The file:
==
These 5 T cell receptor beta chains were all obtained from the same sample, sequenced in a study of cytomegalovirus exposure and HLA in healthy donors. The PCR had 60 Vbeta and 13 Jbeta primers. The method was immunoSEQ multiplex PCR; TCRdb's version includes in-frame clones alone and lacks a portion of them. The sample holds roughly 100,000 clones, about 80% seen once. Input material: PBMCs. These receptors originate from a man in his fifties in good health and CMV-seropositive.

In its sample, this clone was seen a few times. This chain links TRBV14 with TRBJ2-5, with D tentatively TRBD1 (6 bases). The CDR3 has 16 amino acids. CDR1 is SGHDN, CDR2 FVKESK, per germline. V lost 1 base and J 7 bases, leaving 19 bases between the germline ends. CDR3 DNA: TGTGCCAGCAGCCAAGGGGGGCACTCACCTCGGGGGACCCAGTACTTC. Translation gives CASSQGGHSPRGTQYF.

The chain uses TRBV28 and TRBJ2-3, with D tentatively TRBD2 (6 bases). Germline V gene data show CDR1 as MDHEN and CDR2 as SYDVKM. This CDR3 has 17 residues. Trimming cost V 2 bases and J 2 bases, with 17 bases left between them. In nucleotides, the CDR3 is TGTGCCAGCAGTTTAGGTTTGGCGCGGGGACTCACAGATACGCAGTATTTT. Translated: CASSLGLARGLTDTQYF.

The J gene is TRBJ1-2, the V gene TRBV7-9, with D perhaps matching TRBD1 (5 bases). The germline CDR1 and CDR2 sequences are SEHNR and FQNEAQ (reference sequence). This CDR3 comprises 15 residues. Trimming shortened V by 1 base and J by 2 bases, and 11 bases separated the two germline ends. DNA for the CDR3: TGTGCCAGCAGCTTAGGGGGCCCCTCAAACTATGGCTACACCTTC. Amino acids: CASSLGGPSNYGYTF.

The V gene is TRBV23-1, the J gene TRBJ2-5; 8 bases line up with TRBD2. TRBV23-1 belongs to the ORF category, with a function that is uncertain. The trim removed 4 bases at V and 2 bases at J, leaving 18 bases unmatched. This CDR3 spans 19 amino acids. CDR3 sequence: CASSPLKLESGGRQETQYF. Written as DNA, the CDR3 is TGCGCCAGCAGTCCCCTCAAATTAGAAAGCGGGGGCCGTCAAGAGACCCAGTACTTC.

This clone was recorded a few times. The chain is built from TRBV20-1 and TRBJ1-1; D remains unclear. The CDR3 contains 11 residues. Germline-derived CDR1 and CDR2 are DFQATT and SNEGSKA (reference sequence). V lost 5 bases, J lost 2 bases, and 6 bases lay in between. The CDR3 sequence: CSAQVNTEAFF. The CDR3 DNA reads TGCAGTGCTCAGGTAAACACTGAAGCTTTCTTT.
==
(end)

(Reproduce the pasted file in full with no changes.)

These 5 T cell receptor beta chains were all obtained from the same sample, sequenced in a study of cytomegalovirus exposure and HLA in healthy donors. The PCR had 60 Vbeta and 13 Jbeta primers. The method was immunoSEQ multiplex PCR; TCRdb's version includes in-frame clones alone and lacks a portion of them. The sample holds roughly 100,000 clones, about 80% seen once. Input material: PBMCs. These receptors originate from a man in his fifties in good health and CMV-seropositive.

In its sample, this clone was seen a few times. This chain links TRBV14 with TRBJ2-5, with D tentatively TRBD1 (6 bases). The CDR3 has 16 amino acids. CDR1 is SGHDN, CDR2 FVKESK, per germline. V lost 1 base and J 7 bases, leaving 19 bases between the germline ends. CDR3 DNA: TGTGCCAGCAGCCAAGGGGGGCACTCACCTCGGGGGACCCAGTACTTC. Translation gives CASSQGGHSPRGTQYF.

The chain uses TRBV28 and TRBJ2-3, with D tentatively TRBD2 (6 bases). Germline V gene data show CDR1 as MDHEN and CDR2 as SYDVKM. This CDR3 has 17 residues. Trimming cost V 2 bases and J 2 bases, with 17 bases left between them. In nucleotides, the CDR3 is TGTGCCAGCAGTTTAGGTTTGGCGCGGGGACTCACAGATACGCAGTATTTT. Translated: CASSLGLARGLTDTQYF.

The J gene is TRBJ1-2, the V gene TRBV7-9, with D perhaps matching TRBD1 (5 bases). The germline CDR1 and CDR2 sequences are SEHNR and FQNEAQ (reference sequence). This CDR3 comprises 15 residues. Trimming shortened V by 1 base and J by 2 bases, and 11 bases separated the two germline ends. DNA for the CDR3: TGTGCCAGCAGCTTAGGGGGCCCCTCAAACTATGGCTACACCTTC. Amino acids: CASSLGGPSNYGYTF.

The V gene is TRBV23-1, the J gene TRBJ2-5; 8 bases line up with TRBD2. TRBV23-1 belongs to the ORF category, with a function that is uncertain. The trim removed 4 bases at V and 2 bases at J, leaving 18 bases unmatched. This CDR3 spans 19 amino acids. CDR3 sequence: CASSPLKLESGGRQETQYF. Written as DNA, the CDR3 is TGCGCCAGCAGTCCCCTCAAATTAGAAAGCGGGGGCCGTCAAGAGACCCAGTACTTC.

This clone was recorded a few times. The chain is built from TRBV20-1 and TRBJ1-1; D remains unclear. The CDR3 contains 11 residues. Germline-derived CDR1 and CDR2 are DFQATT and SNEGSKA (reference sequence). V lost 5 bases, J lost 2 bases, and 6 bases lay in between. The CDR3 sequence: CSAQVNTEAFF. The CDR3 DNA reads TGCAGTGCTCAGGTAAACACTGAAGCTTTCTTT.